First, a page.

By Bernard Mustafa, PVBS Chief Executive Officer

bernard mustafa

The DCAA Report to Congress – Preparing for the Road Ahead

The DCAA submitted their annual Report to Congress for Fiscal Year 2014 (link) at the end of the first quarter and it provides some interesting thoughts for Government Contractors. For starters, the DCAA issued 5,688 audit reports and examined $182.6 billion in contractor costs. These audits brought in $4.5 billion in documented saving for the Government, leading it into a fifth consecutive year of increased savings with last year’s savings the highest of any year in the past 10 years. Furthermore, with an ROI of about $6.89 per each dollar invested into the agency, it’s hard to imagine the DCAA slowing down anytime soon.

The DCAA averages an annual audit amount of about $200 billion in contract costs from approximately 3,000 contractors, with a little more than 4,500 auditors, according to their report. They accomplish this while also maintaining their backlog for Incurred Cost Audits. In 2012, the DCAA established special audit teams to divide and conquer their backlog to reduce the number of accumulated audits that were in limbo. And given the amount of work they have done since then, it looks like it is paying dividends now. In fact, the DCAA went from closing 487 incurred cost years in 2011, to closing an amazing 11,101 in 2014.

The DCAA Report to Congress explains that “Each audit that DCAA completes, whether it is before or after contract award, supports government officials who negotiate prices and settle contracts for major weapons systems, services, and supplies. When conducting an audit, DCAA evaluates whether contractor business practices and procedures are in accordance with the FAR, DFARS, Cost Accounting Standards (CAS) and other applicable government laws and regulations. Contracting officers may also request certain specific information such as an independent financial opinion on specific elements of a contract or an assessment of compliance with specific acquisition regulations or contract terms.”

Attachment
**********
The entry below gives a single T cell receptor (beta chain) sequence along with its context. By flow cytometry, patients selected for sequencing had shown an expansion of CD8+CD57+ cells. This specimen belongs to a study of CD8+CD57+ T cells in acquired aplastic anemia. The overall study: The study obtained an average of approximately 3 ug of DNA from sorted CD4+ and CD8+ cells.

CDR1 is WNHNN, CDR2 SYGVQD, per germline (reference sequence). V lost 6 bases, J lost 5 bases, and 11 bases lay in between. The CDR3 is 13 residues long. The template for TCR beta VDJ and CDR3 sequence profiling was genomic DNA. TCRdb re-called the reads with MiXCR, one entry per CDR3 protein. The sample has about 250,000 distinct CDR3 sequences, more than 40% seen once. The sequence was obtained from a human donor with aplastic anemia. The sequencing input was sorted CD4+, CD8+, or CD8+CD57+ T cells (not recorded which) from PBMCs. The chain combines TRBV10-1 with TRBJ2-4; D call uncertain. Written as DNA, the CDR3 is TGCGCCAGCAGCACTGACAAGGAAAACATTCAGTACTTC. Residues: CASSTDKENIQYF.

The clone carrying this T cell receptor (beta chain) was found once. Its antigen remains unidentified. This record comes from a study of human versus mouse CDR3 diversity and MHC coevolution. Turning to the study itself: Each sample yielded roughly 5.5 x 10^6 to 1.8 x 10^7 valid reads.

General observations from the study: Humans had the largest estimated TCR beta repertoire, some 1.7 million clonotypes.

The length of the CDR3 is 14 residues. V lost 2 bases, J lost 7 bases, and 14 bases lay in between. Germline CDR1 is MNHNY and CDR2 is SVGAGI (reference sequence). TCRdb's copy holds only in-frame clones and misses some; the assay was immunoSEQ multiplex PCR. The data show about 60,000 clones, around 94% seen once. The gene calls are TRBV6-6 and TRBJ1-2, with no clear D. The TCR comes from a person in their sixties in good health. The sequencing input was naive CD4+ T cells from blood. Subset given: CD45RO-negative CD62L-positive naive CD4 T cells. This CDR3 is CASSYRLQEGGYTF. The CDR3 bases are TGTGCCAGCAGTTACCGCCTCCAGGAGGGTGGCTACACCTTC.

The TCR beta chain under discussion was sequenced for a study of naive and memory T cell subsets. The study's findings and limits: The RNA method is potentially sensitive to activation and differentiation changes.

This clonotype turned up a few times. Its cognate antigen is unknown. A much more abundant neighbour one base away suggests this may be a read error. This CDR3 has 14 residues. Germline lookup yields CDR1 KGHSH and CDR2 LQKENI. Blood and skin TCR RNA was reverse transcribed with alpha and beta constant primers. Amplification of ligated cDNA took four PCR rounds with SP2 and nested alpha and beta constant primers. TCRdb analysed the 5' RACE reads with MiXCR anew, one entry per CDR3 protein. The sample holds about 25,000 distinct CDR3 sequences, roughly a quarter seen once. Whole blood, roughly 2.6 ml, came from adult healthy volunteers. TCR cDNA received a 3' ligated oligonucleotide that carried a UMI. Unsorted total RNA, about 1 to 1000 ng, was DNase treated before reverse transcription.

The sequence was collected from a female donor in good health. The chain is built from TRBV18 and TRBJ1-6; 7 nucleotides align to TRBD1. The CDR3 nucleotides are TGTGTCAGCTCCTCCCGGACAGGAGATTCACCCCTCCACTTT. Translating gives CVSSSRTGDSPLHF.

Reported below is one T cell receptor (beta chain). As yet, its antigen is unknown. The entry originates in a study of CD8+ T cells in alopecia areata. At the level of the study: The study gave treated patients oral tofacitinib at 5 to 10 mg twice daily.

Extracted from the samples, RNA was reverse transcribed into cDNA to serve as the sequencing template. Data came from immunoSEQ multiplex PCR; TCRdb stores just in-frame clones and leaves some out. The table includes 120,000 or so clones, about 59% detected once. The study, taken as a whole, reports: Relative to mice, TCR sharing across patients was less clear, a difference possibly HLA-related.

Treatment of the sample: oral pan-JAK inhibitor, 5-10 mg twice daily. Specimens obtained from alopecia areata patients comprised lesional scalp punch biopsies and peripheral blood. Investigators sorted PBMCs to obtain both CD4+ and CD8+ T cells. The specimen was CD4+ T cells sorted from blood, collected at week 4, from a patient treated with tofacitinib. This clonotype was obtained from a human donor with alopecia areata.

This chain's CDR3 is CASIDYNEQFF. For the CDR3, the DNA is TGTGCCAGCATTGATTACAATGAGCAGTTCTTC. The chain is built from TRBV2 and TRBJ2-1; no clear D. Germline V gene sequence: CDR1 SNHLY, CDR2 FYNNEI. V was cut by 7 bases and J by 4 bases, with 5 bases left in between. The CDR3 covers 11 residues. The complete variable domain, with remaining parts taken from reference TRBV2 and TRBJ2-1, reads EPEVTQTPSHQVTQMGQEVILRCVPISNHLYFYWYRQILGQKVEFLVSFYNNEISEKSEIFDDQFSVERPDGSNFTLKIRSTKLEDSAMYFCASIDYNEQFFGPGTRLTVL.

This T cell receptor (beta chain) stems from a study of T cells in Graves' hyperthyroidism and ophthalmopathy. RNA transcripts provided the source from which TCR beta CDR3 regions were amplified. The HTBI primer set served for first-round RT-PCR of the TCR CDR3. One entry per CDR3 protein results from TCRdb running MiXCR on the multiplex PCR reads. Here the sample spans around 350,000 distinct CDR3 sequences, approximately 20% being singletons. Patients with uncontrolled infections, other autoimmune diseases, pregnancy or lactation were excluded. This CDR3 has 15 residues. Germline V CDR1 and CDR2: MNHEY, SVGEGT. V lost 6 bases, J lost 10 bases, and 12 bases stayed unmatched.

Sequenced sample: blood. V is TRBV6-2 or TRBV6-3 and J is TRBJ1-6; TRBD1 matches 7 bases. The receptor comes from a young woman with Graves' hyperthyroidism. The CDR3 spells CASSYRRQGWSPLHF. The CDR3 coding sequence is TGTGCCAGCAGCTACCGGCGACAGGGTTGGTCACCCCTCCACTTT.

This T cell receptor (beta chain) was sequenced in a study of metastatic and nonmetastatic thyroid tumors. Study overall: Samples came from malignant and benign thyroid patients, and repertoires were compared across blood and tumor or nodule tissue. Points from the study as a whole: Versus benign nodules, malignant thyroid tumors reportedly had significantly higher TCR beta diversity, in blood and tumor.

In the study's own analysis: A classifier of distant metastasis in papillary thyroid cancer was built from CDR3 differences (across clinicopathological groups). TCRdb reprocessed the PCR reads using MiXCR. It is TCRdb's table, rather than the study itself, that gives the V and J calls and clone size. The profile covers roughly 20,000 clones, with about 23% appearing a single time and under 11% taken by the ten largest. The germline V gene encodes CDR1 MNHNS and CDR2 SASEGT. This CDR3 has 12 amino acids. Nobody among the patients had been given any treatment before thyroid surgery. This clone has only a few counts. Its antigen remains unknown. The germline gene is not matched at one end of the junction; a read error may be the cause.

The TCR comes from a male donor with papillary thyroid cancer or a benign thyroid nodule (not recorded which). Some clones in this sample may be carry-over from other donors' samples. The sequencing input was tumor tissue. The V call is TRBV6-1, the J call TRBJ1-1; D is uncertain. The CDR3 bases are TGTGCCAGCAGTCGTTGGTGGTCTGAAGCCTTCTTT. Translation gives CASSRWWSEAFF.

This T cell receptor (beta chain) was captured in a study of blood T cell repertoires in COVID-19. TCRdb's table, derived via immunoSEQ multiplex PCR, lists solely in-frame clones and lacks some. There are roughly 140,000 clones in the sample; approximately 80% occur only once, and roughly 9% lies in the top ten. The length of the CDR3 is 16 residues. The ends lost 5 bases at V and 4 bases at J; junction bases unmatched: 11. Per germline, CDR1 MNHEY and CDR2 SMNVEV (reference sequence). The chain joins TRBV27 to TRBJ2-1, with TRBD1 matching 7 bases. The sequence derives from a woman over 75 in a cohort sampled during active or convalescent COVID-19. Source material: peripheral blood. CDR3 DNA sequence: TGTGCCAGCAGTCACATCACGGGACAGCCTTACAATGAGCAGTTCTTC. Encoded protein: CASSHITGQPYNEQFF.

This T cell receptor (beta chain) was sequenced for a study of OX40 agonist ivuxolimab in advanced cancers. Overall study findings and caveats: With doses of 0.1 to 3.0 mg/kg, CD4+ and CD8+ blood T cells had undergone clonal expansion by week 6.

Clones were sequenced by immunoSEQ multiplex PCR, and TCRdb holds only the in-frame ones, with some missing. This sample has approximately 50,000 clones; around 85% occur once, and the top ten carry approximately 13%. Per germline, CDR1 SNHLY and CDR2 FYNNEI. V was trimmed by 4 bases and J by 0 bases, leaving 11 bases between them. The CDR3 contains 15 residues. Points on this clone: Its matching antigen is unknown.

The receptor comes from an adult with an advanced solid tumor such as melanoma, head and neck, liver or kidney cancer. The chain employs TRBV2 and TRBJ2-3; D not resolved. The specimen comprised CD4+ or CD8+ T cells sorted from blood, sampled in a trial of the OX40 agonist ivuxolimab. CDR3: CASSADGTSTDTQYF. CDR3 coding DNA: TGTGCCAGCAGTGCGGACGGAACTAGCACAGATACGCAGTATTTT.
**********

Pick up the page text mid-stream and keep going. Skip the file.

These audits fall into one of four categories;
• Forward Pricing,
• Special Audits,
• Incurred Cost,
• and Other Audits.

Forward Pricing refers to pre-award pricing audits and Incurred Costs audits are used to determine accuracy of annual incurred cost submissions. Special Audits and Other audits are typically high-priority audits performed on requests of contracting officers. Of the four, Forward Pricing appears to be the most lucrative with nearly $17 million in questioned or unsupported cost per audit conducted. Incurred Cost run a distant second with $1.5 million but required nearly twice as many audits.

It should also be recognized that the DCAA has lowered their average elapsed days to complete audits in all four categories, although there was an unexpected increase in the Other category for Fiscal Year 2014. While Special Audits decreased by 24% since 2013, Forward Pricing and Incurred Costs decreased by nearly 15% in that period.

So, in summary, the DCAA Audit team has gotten faster, more focused, and returning greater amounts of contract costs year over year. And before you think maybe it’s some sweatshop agency with employees working long and hard hours, the DCAA should be congratulated on making it into the Top 100 Best Places to Work rankings for Federal Government organizations for the second year in a row. And, as stated at the end of the report, the DCAA “is definitely ready for the work challenges that lie ahead.” The real question though is; are Government Contractors ready?